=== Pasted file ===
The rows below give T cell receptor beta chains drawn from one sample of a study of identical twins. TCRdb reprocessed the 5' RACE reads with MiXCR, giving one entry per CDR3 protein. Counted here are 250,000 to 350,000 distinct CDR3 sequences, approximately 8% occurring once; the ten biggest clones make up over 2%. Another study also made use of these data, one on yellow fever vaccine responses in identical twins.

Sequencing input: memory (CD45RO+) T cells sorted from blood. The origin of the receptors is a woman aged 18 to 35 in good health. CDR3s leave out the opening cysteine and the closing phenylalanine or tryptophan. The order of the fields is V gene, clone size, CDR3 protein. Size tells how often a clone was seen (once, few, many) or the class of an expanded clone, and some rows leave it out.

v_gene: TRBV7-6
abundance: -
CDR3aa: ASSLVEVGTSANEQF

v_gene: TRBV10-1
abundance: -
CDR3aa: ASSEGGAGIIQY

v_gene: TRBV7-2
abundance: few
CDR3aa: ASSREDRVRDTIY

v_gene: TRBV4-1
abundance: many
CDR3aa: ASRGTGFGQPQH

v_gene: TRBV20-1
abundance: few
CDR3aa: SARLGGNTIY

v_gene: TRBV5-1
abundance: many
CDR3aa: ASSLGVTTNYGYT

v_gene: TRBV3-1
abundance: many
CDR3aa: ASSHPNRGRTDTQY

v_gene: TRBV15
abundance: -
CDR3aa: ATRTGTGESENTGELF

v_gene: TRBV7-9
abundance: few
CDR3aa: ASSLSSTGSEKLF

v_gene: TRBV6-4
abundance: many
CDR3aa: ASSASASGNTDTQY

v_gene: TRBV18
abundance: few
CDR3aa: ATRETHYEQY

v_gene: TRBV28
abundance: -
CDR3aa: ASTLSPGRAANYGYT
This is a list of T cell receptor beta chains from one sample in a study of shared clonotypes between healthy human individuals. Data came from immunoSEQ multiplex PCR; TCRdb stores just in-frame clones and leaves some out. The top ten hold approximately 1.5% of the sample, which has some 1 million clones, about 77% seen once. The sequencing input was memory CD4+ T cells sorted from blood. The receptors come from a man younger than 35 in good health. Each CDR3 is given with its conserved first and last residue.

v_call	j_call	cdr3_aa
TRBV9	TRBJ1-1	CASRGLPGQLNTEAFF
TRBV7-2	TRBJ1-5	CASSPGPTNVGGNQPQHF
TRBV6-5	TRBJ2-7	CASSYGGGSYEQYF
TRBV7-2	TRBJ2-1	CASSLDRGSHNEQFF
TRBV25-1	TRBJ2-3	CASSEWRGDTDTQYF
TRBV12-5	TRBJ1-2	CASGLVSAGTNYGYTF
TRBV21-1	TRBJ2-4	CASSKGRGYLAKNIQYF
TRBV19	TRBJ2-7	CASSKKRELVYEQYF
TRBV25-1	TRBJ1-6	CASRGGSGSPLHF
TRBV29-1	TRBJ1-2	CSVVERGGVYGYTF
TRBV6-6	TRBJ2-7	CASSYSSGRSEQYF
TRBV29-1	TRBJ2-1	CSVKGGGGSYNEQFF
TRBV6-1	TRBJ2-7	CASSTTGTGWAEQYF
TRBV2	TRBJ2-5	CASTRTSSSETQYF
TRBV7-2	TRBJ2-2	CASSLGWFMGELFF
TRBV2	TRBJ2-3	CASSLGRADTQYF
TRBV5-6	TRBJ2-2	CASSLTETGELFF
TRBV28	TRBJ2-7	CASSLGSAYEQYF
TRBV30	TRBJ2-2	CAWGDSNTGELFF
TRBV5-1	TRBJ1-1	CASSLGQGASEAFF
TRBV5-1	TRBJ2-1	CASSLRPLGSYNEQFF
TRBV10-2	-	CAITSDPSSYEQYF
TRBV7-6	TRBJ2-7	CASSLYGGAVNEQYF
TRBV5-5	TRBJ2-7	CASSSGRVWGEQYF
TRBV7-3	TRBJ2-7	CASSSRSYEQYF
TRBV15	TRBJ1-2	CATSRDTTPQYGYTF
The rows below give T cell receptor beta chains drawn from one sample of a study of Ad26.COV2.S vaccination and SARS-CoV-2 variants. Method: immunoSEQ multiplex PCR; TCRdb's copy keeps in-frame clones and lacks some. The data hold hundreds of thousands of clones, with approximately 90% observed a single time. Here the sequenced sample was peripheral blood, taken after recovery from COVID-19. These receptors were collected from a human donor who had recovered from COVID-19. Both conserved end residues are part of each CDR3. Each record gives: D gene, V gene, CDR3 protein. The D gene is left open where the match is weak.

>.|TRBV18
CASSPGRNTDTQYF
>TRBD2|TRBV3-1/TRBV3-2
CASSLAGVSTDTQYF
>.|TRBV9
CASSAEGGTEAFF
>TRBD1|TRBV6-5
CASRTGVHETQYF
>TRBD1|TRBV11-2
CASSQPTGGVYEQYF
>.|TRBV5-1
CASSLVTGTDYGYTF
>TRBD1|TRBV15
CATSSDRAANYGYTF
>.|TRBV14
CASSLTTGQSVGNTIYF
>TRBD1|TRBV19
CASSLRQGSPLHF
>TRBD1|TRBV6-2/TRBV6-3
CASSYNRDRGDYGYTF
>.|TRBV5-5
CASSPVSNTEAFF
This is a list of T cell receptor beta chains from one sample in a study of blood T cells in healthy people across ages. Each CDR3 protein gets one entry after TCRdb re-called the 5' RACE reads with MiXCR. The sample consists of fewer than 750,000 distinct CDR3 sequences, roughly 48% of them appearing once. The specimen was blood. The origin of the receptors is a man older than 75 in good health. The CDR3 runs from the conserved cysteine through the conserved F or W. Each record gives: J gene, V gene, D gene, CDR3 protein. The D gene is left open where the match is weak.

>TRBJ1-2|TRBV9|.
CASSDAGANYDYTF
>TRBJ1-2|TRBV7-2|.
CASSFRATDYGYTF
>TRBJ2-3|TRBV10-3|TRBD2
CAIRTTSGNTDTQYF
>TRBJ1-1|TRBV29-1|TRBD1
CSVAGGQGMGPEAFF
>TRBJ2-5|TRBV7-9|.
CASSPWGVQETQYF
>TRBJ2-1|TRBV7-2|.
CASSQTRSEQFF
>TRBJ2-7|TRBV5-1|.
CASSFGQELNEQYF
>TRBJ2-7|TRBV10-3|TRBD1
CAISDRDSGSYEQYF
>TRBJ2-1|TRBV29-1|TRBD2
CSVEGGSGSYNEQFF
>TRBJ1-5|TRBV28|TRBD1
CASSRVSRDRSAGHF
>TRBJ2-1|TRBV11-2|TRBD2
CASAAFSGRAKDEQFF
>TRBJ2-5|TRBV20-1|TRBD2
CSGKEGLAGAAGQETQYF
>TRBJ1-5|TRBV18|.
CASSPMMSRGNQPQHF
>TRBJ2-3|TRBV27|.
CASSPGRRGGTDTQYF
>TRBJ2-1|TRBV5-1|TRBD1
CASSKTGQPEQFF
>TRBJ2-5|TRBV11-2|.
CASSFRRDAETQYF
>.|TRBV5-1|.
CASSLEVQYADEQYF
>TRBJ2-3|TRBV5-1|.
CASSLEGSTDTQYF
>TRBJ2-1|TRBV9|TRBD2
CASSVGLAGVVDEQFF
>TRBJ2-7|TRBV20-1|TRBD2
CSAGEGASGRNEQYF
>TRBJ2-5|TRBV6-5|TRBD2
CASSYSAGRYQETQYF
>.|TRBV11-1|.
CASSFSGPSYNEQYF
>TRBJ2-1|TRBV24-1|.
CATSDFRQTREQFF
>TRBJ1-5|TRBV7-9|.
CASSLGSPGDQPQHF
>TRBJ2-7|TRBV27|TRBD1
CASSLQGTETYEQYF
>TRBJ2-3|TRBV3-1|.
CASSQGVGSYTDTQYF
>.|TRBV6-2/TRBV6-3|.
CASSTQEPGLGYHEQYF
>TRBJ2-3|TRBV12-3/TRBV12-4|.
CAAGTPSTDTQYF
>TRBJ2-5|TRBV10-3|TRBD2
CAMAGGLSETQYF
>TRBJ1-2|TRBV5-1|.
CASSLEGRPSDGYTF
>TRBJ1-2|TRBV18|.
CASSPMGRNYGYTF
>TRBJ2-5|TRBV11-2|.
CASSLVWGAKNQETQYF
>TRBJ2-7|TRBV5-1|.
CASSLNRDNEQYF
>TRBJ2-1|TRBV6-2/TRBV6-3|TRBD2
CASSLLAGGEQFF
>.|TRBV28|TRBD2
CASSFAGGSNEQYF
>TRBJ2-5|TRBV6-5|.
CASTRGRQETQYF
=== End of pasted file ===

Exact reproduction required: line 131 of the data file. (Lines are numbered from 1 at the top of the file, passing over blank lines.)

>TRBJ2-5|TRBV6-5|TRBD2